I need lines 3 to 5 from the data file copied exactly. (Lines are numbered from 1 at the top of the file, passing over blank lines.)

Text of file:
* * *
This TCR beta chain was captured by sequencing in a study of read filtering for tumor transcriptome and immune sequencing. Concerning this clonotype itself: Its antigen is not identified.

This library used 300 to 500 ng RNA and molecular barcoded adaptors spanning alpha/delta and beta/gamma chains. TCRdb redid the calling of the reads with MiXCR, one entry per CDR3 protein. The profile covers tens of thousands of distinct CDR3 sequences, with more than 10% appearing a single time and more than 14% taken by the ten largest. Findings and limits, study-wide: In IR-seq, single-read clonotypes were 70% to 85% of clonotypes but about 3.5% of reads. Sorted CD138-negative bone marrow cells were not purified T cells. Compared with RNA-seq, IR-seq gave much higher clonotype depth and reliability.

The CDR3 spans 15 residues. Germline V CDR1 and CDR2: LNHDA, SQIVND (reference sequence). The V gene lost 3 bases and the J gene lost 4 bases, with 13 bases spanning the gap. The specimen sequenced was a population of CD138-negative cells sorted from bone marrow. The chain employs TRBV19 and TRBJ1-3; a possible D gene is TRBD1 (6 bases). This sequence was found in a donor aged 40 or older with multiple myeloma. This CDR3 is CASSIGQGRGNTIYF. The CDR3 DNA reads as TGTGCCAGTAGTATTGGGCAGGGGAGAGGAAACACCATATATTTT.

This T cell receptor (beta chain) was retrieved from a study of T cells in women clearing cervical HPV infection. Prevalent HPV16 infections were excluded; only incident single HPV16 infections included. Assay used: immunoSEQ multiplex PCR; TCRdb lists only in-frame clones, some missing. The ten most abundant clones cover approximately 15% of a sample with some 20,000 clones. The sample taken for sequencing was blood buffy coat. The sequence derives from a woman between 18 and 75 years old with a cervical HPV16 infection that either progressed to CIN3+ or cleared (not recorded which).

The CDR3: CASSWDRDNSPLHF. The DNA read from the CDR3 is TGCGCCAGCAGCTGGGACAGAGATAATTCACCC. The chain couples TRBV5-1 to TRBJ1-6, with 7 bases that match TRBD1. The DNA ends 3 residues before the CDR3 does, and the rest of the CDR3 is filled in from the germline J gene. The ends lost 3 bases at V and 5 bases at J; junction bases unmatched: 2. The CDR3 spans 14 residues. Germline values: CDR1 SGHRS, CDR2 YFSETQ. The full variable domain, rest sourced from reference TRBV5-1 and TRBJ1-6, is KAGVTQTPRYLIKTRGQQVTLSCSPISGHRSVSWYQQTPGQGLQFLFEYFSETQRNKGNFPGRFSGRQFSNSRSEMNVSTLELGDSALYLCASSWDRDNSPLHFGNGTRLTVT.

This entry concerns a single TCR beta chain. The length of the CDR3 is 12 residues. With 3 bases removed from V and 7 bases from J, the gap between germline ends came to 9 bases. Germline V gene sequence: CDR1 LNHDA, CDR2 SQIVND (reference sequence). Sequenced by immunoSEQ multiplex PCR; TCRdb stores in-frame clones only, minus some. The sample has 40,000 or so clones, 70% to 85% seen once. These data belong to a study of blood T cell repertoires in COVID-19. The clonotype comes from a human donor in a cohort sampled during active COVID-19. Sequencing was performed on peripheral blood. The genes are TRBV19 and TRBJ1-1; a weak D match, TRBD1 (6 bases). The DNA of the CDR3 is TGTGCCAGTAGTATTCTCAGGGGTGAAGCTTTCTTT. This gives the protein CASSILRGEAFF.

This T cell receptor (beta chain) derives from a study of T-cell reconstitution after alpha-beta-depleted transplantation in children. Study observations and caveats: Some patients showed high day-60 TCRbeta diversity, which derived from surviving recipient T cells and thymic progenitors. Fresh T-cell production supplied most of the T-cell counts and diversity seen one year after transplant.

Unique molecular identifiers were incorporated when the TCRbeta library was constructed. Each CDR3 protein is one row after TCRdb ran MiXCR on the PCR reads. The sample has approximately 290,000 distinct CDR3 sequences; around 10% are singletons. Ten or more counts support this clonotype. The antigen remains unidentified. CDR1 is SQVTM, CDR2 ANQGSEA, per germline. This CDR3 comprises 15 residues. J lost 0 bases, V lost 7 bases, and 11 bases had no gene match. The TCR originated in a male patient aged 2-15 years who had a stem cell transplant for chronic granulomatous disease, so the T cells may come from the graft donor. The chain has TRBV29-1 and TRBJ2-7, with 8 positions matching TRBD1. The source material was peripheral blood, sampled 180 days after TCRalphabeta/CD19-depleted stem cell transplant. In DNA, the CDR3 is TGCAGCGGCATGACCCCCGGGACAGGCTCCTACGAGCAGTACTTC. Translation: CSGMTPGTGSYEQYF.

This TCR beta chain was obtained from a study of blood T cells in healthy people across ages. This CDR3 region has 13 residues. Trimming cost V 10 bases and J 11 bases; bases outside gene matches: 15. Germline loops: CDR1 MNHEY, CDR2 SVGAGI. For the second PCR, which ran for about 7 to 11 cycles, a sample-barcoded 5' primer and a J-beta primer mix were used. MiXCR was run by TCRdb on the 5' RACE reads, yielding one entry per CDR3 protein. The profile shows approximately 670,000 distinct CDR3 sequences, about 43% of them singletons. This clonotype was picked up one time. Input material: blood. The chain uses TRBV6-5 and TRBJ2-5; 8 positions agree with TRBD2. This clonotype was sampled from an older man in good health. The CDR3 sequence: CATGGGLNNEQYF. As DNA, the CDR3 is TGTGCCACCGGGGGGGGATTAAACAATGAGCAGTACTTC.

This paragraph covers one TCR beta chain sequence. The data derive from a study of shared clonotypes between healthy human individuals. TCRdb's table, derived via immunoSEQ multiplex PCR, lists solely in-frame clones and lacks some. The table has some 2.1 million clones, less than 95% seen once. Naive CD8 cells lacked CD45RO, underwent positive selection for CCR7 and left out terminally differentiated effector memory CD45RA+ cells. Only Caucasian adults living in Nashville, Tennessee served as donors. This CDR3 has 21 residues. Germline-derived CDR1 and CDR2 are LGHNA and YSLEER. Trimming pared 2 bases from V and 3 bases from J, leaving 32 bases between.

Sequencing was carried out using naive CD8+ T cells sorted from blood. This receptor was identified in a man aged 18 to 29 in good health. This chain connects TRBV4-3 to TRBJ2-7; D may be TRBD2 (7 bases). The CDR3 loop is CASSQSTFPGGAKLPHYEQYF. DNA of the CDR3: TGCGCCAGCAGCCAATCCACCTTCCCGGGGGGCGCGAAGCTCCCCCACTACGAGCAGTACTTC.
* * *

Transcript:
The CDR3 spans 15 residues. Germline V CDR1 and CDR2: LNHDA, SQIVND (reference sequence). The V gene lost 3 bases and the J gene lost 4 bases, with 13 bases spanning the gap. The specimen sequenced was a population of CD138-negative cells sorted from bone marrow. The chain employs TRBV19 and TRBJ1-3; a possible D gene is TRBD1 (6 bases). This sequence was found in a donor aged 40 or older with multiple myeloma. This CDR3 is CASSIGQGRGNTIYF. The CDR3 DNA reads as TGTGCCAGTAGTATTGGGCAGGGGAGAGGAAACACCATATATTTT.

This T cell receptor (beta chain) was retrieved from a study of T cells in women clearing cervical HPV infection. Prevalent HPV16 infections were excluded; only incident single HPV16 infections included. Assay used: immunoSEQ multiplex PCR; TCRdb lists only in-frame clones, some missing. The ten most abundant clones cover approximately 15% of a sample with some 20,000 clones. The sample taken for sequencing was blood buffy coat. The sequence derives from a woman between 18 and 75 years old with a cervical HPV16 infection that either progressed to CIN3+ or cleared (not recorded which).

The CDR3: CASSWDRDNSPLHF. The DNA read from the CDR3 is TGCGCCAGCAGCTGGGACAGAGATAATTCACCC. The chain couples TRBV5-1 to TRBJ1-6, with 7 bases that match TRBD1. The DNA ends 3 residues before the CDR3 does, and the rest of the CDR3 is filled in from the germline J gene. The ends lost 3 bases at V and 5 bases at J; junction bases unmatched: 2. The CDR3 spans 14 residues. Germline values: CDR1 SGHRS, CDR2 YFSETQ. The full variable domain, rest sourced from reference TRBV5-1 and TRBJ1-6, is KAGVTQTPRYLIKTRGQQVTLSCSPISGHRSVSWYQQTPGQGLQFLFEYFSETQRNKGNFPGRFSGRQFSNSRSEMNVSTLELGDSALYLCASSWDRDNSPLHFGNGTRLTVT.